Pathogenic Leptospira species are the cause of leptospirosis—a global zoonotic disease. Maintenance hosts, such as dogs, rats, and cattle, may not exhibit clinical signs but may be shedding infectious leptospires into the environment. This study evaluated the use of a quantitative real-time polymerase chain reaction specific for LipL32 to detect urinary shedding of leptospires from dogs. The LipL32 is a gene that encodes the outer membrane lipoprotein present in pathogenic leptospires but absent in saprophytic species. The assay was applied to urine samples from local dog sanctuaries in Dublin (27 samples) and the University Veterinary Hospital at University College Dublin (498 samples). A total of 37 were positive, which made the prevalence of urinary shedding of leptospires 7.05%. In the U.S., leptospiruria has been demonstrated in 8.8% of dogs. There is a need to raise public health awareness of this disease and provide effective vaccination strategies.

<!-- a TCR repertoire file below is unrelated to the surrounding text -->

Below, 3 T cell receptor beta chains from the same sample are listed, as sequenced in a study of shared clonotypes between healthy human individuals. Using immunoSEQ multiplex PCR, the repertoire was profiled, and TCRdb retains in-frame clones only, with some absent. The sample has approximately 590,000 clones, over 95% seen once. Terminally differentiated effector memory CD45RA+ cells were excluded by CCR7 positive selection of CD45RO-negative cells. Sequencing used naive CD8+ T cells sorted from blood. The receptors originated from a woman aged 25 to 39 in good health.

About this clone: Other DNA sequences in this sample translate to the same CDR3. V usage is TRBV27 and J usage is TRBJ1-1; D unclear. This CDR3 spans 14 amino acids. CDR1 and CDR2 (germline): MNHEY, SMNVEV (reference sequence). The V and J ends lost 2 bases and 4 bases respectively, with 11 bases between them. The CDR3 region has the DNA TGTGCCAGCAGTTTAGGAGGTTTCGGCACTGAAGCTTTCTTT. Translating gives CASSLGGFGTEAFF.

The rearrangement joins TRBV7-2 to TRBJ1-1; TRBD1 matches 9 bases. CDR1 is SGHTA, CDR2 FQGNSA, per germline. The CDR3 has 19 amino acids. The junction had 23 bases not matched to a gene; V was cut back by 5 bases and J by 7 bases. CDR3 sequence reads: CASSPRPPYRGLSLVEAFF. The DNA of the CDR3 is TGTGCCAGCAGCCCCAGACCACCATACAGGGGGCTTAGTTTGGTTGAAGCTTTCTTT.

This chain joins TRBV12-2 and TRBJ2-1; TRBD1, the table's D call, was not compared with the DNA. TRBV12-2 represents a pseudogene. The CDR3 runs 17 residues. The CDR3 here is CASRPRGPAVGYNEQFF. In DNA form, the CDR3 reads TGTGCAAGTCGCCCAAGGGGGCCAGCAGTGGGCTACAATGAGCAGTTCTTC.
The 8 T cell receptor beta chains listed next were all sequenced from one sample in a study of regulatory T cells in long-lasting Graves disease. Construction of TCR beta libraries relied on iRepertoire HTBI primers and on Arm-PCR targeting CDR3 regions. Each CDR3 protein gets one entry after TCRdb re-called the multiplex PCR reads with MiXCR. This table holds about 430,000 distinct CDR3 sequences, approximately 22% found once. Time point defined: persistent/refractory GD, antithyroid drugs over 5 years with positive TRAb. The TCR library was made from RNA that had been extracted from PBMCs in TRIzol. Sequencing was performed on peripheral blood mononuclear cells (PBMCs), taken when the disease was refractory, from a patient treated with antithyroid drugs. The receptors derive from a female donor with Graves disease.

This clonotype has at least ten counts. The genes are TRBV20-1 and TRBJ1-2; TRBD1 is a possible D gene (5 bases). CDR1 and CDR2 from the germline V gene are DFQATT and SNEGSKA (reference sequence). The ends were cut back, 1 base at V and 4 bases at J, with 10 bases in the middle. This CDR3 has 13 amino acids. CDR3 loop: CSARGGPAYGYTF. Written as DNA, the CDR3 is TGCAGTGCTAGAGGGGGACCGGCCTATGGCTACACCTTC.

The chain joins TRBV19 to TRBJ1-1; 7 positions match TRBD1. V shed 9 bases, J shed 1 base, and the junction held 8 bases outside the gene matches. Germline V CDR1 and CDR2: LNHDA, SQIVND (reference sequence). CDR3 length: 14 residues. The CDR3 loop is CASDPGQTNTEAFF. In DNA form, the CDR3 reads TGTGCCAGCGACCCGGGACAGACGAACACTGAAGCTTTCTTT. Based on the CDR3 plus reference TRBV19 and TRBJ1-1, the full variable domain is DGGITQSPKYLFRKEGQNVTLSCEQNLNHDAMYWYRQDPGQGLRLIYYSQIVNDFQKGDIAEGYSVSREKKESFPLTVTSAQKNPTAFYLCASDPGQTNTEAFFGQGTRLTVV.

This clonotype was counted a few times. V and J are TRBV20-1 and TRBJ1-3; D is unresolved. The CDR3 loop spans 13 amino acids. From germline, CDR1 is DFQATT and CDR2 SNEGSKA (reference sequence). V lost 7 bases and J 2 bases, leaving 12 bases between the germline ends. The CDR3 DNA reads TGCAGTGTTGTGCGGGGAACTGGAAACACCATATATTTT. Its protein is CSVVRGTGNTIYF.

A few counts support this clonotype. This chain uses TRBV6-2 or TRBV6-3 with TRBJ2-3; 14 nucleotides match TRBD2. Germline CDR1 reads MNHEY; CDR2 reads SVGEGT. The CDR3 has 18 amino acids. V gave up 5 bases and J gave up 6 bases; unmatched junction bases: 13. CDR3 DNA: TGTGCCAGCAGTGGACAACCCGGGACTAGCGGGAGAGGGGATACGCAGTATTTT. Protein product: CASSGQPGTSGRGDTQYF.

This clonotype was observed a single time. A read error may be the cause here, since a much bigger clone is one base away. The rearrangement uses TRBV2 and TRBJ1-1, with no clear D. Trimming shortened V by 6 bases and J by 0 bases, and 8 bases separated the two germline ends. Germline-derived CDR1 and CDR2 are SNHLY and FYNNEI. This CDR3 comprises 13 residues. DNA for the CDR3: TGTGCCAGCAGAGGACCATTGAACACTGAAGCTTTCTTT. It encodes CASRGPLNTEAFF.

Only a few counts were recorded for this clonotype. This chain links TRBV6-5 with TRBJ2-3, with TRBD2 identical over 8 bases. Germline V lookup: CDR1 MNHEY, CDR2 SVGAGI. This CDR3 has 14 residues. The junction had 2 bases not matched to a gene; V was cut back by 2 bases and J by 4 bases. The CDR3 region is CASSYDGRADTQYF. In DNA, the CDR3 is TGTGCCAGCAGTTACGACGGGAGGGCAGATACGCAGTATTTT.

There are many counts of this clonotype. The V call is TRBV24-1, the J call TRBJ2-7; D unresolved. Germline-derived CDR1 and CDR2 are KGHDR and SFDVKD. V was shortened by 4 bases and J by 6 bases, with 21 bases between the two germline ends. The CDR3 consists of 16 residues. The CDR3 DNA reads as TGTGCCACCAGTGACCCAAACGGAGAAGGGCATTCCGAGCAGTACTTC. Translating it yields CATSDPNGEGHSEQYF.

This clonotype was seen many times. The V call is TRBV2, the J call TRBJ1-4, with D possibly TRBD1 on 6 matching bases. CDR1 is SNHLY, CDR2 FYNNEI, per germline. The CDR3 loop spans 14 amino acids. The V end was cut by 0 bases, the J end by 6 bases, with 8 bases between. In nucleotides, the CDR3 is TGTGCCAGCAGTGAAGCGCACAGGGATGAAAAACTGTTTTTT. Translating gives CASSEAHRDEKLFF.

Commentary: Leptospirosis is considered a reemerging infectious disease of dogs in the U.S. Since it is no longer a reportable disease in people, it is difficult to know the exact incidence; however, in recent years cases associated with outdoor and recreational activities have been reported. In dogs, clinical signs of disease vary greatly, ranging from carriers (those with no clinical signs) to those with acute signs, including fever, vomiting, pulmonary hemorrhage, and shock, to chronic disease with hepatic and renal dysfunction. Vaccination programs are a crucial component to prevent and control this zoonotic threat.—Patricia Thomblison, DVM, MS
Detection and quantification of leptospires in urine of dogs: A maintenance host for the zoonotic disease leptospirosis. Rojas P, Monahan AM, Schuller S, et al. EUR J CLIN MICROBIOL INFECT DIS 29:1305-1309, 2010.